At the moment, some 80 national caveats are restricting the use of NATO forces, limiting the flexible employment of our formations. Caveats, like shortfalls, increase the risk to every Soldier, Sailor, Airman, Marine and Military Police deployed in theatre. NATO forces are exceptional, but they need as much flexibility as possible to be effective on this asymmetric, irregular battlefield. So in a perfect world, without any caveats the mission in Afghanistan could be easier. But we have to respect the commitments and restrictions made by member nations and plan accordingly. For operational reasons you will understand, I can not discuss details of specific caveats.

"In Afghanistan so far in 2008, 91% of insurgent activity has occured in just 8 % of districts."
"In Afghanistan so far in 2008, 91% of insurgent activity has occured in just 8 % of districts."
Dieter Farwick: There are always voices pointing out that NATO cannot win militarily in Afghanistan. In their view, NATO is failing. This view is based upon a misperception of the military part in a UN peace support operation. The military can only create the military security for non-military nation building and reconstruction of the infrastructure.

Does the military lack a competent civilian partner to cooperate with? Is there a civilian operational plan adequate to the military’s? Is there sufficient civilian coordination to orchestrate state and non-state activities? What should be done?

General Karl-Heinz Lather: Ultimately, the overall international community engagement will succeed only if there is a properly managed and coordinated effort between all the actors. NATO has been working closely with all relevant players, to achieve this.

At the April 2008 Bucharest Summit, NATO Allies and partners reaffirmed their support for the ISAF mission in Afghanistan and agreed to a strategic vision for our security role, supported by a political-military plan. I would like to stress we are not lacking any competent civilian or non-governmental partners. The international community has been demonstrating solid and long-term commitment to the Afghan people. We strongly support the launch of the Afghan National Development Strategy (ANDS) which embodies the priorities that the Afghans set for themselves to further develop their country in the next five years. This achievement by the Afghans and for the Afghans is a sound example of progress achieved since 2001. This marks an important step. Under the leadership of the Afghan authorities and through the coordination of the UN, the international community will support its implementation.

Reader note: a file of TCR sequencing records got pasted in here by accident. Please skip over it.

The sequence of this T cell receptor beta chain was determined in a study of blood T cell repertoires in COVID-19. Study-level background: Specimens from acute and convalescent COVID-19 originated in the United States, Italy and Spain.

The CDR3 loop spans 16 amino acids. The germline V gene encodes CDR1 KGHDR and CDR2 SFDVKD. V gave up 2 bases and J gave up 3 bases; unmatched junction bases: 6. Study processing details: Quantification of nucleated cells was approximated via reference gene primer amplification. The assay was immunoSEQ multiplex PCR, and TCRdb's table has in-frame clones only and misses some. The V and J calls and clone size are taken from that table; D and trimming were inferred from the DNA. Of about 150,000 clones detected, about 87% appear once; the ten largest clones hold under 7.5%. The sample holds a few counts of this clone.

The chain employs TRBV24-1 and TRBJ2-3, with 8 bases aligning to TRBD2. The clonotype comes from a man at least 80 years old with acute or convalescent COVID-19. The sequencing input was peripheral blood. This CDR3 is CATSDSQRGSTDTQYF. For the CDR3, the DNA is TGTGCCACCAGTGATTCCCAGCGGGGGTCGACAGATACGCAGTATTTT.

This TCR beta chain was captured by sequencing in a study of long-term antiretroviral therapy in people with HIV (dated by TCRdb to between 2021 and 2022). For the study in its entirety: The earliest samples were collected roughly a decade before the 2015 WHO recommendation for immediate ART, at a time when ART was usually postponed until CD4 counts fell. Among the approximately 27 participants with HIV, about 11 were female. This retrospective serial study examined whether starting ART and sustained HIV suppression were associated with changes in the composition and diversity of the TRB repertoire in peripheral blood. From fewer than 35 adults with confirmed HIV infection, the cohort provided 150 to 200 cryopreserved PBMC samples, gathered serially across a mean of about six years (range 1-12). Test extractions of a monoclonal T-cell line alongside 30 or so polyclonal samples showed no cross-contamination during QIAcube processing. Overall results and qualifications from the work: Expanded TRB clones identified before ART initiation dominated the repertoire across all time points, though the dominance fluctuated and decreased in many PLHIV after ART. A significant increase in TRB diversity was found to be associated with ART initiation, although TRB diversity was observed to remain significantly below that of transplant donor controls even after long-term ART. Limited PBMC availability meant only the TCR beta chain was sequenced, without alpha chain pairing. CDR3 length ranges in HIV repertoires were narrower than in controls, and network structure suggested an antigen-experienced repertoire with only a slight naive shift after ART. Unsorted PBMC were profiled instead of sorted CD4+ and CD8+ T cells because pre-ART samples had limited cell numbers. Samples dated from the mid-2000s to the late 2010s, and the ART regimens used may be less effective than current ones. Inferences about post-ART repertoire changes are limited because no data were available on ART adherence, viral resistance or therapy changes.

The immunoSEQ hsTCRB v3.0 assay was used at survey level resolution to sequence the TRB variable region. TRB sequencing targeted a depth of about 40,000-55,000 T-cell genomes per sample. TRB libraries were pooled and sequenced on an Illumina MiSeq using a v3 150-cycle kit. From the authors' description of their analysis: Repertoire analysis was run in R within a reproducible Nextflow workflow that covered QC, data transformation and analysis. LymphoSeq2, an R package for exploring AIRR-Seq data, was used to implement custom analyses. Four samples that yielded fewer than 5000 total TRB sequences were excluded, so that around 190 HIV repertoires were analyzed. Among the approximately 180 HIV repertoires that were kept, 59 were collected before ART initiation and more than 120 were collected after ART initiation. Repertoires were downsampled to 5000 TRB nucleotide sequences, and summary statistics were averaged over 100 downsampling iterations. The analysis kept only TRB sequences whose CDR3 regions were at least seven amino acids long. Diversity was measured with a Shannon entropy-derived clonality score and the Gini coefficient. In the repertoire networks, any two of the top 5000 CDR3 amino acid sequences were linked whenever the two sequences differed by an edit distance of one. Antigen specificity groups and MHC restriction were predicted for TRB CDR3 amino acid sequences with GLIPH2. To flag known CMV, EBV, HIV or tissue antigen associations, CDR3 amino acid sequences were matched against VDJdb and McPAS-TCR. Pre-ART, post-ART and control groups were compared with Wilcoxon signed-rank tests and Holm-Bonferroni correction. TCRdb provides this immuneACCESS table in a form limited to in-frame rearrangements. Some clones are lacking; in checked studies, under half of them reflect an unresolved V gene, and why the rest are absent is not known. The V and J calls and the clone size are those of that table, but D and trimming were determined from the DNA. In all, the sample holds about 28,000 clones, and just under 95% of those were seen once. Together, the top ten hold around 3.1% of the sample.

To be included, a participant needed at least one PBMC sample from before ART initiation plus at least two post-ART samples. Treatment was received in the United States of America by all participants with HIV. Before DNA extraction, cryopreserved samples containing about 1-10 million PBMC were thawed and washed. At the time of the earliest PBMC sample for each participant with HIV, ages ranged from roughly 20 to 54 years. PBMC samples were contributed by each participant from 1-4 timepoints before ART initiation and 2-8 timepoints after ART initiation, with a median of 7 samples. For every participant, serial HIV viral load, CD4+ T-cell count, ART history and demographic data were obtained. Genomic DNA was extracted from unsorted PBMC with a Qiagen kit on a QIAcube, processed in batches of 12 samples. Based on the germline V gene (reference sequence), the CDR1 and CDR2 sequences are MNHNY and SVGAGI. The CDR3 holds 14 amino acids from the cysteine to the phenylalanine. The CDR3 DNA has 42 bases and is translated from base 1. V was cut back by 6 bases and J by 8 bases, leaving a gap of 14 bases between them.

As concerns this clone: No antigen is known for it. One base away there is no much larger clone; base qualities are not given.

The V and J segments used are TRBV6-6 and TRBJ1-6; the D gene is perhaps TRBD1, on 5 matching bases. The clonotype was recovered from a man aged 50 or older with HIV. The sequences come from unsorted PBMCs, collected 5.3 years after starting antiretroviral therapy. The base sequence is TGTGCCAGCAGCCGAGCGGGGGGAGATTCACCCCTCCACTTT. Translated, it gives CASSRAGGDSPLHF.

I firmly believe we must do more to solicit the active and constructive engagement of Afghanistan’s neighbours, particularly Pakistan. A stable and secure Afghanistan is in their interest. I am sure NATO will continue on playing its part. It will always be ready to provide support within means and capabilities, and in the most effective manner as part of a coherent and comprehensive international approach.

Dieter Farwick: Sir, “unity of command” is one “old” military imperative. In Afghanistan there are two separated command and force structures – the US Operation Enduring Freedom and the NATO-led ISAF operation.

What are the main obstacles to forging a common command and force structure?

General Karl-Heinz Lather: The mandate of ISAF and OEF are different. ISAF is a stabilization mission under the mandate of the United Nations, in support of the Government of the Islamic Republic of Afghanistan, helping to create a secure and stable environment for the people of Afghanistan. Operation Enduring Freedom is a US-led coalition with a mission to counter terrorism and bring security to Afghanistan in collaboration with Afghan forces. OEF has three primary areas of operation which include training and equipping of the Afghan National Army and Afghan National Police, contributing to Afghanistan’s reconstruction and development, and conducting counter-terrorism operations. OEF operates under a separate but complimentary mandate to that of ISAF.